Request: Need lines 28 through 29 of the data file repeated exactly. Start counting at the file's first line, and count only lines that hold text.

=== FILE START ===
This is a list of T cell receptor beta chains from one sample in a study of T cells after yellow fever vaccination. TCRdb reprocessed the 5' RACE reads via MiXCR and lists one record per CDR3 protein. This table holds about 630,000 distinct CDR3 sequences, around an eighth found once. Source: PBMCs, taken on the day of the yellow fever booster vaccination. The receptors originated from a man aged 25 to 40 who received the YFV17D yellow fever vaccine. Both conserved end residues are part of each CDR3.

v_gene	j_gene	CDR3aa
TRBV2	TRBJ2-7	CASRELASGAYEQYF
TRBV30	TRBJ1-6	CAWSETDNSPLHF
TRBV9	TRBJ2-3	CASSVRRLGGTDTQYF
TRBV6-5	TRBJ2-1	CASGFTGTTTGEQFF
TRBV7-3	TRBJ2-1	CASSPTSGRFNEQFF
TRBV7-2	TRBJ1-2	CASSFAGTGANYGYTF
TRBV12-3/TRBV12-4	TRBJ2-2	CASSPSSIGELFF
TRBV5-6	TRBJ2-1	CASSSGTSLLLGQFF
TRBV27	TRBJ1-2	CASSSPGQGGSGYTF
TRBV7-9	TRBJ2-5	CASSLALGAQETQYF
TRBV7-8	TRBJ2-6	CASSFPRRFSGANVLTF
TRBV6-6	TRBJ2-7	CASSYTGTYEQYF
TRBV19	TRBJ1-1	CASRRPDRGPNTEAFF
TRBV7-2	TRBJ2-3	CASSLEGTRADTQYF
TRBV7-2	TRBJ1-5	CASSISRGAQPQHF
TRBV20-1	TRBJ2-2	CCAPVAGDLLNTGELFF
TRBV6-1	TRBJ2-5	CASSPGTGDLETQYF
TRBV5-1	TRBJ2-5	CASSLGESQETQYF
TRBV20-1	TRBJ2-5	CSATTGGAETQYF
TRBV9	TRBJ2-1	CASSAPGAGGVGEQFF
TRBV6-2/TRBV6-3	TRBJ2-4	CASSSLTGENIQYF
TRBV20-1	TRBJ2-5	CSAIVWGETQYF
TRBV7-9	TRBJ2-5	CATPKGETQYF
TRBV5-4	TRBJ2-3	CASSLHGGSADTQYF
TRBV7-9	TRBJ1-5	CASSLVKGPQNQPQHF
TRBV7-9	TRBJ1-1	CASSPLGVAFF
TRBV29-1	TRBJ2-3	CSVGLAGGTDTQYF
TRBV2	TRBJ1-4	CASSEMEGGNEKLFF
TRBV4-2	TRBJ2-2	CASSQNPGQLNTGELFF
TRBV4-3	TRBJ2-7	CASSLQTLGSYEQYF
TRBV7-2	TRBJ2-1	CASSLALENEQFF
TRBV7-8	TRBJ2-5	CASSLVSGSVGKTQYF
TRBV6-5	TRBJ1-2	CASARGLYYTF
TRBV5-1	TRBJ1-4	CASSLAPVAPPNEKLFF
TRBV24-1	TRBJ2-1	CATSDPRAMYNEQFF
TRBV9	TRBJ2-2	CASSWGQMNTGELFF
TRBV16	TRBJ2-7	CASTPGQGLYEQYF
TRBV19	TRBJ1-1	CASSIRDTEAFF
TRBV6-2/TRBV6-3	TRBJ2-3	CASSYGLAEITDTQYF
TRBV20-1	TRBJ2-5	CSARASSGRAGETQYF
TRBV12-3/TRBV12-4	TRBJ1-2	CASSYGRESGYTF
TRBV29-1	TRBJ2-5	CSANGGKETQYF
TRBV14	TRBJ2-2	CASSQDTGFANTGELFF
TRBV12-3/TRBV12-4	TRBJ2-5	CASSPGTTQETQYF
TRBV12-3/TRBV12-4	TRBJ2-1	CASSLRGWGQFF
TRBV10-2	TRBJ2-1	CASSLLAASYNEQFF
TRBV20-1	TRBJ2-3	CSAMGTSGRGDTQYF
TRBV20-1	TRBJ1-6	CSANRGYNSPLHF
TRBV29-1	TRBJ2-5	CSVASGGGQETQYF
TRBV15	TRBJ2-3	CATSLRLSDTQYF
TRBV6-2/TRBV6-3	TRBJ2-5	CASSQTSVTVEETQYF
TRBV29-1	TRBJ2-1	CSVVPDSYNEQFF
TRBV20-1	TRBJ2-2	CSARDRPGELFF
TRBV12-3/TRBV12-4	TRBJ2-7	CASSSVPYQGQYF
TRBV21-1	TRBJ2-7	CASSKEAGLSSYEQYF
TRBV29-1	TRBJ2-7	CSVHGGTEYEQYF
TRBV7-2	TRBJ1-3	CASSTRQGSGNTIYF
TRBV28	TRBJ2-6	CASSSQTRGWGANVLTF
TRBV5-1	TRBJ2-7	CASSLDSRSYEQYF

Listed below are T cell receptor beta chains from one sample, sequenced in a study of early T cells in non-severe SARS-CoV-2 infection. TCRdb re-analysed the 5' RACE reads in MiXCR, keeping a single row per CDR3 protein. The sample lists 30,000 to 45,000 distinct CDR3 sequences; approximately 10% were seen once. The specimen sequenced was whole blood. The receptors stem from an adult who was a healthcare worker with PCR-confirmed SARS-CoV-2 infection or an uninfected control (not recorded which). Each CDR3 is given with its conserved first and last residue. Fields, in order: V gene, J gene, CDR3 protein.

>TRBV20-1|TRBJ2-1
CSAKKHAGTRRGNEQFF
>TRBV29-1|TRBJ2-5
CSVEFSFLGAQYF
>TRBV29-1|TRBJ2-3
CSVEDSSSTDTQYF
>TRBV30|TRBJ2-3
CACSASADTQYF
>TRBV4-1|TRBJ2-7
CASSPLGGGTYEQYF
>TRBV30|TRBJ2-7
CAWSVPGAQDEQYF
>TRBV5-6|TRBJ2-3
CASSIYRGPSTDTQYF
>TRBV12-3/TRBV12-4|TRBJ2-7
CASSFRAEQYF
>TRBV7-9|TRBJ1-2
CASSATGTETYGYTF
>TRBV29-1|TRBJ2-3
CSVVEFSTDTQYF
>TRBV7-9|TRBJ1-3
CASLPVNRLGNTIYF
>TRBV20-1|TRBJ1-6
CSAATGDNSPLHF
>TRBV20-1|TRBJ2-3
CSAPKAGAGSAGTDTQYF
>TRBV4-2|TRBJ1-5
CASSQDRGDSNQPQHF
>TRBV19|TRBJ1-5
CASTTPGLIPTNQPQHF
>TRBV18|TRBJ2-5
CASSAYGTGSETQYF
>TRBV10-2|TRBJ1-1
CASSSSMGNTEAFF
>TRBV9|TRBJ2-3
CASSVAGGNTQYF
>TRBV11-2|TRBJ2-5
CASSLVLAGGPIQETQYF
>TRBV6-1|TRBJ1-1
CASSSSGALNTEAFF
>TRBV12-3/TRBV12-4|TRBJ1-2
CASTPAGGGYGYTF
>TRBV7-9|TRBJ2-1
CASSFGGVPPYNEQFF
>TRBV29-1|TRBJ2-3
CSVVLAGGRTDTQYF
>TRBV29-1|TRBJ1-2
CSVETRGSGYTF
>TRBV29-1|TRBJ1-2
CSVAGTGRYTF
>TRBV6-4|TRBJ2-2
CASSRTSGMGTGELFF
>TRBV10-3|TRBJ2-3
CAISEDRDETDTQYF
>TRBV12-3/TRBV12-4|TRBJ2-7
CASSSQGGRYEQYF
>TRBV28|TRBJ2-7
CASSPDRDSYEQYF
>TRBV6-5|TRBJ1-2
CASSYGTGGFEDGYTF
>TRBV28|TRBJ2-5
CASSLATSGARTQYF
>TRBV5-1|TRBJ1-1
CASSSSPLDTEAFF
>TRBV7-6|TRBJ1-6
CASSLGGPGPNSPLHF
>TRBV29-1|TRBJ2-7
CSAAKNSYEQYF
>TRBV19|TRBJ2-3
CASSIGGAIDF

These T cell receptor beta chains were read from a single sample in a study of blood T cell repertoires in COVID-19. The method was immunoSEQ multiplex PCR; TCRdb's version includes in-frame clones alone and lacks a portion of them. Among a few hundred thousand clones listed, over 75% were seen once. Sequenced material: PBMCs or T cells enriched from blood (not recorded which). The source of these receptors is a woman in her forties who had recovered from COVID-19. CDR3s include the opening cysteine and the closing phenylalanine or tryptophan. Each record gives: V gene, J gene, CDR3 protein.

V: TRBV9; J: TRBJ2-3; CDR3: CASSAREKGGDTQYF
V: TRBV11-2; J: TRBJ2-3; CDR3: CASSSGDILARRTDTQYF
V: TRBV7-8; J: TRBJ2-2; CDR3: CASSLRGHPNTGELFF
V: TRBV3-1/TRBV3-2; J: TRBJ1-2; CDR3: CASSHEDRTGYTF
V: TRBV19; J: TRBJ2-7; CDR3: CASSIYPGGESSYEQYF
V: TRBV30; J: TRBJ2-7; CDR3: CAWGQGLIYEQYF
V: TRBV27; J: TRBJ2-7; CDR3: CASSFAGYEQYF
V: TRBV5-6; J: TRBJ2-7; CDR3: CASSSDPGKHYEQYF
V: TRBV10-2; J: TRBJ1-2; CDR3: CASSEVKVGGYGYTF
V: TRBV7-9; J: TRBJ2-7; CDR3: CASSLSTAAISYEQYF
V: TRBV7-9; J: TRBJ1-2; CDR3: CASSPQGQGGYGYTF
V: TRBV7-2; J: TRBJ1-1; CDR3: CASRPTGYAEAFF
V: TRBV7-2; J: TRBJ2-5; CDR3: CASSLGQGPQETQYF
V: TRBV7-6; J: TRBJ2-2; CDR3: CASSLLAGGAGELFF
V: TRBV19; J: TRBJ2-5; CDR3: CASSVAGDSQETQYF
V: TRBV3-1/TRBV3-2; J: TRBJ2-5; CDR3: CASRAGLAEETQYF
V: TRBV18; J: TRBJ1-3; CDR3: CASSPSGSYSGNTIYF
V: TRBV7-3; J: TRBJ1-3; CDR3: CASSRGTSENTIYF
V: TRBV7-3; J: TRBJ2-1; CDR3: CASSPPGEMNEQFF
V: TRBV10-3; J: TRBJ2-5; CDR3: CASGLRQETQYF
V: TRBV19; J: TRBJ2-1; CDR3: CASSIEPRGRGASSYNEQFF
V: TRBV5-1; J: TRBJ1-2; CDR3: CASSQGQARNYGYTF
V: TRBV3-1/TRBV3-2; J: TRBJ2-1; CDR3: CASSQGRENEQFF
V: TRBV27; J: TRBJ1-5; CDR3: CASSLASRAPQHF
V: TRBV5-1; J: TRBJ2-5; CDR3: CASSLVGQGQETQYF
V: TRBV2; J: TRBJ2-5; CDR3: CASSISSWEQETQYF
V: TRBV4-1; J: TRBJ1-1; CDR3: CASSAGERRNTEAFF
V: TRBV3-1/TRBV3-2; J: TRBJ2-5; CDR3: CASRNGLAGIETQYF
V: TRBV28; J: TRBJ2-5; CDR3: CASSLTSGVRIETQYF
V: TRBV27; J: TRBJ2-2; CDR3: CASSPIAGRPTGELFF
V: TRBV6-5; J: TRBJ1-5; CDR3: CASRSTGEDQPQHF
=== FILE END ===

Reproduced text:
TRBV7-9	TRBJ1-1	CASSPLGVAFF
TRBV29-1	TRBJ2-3	CSVGLAGGTDTQYF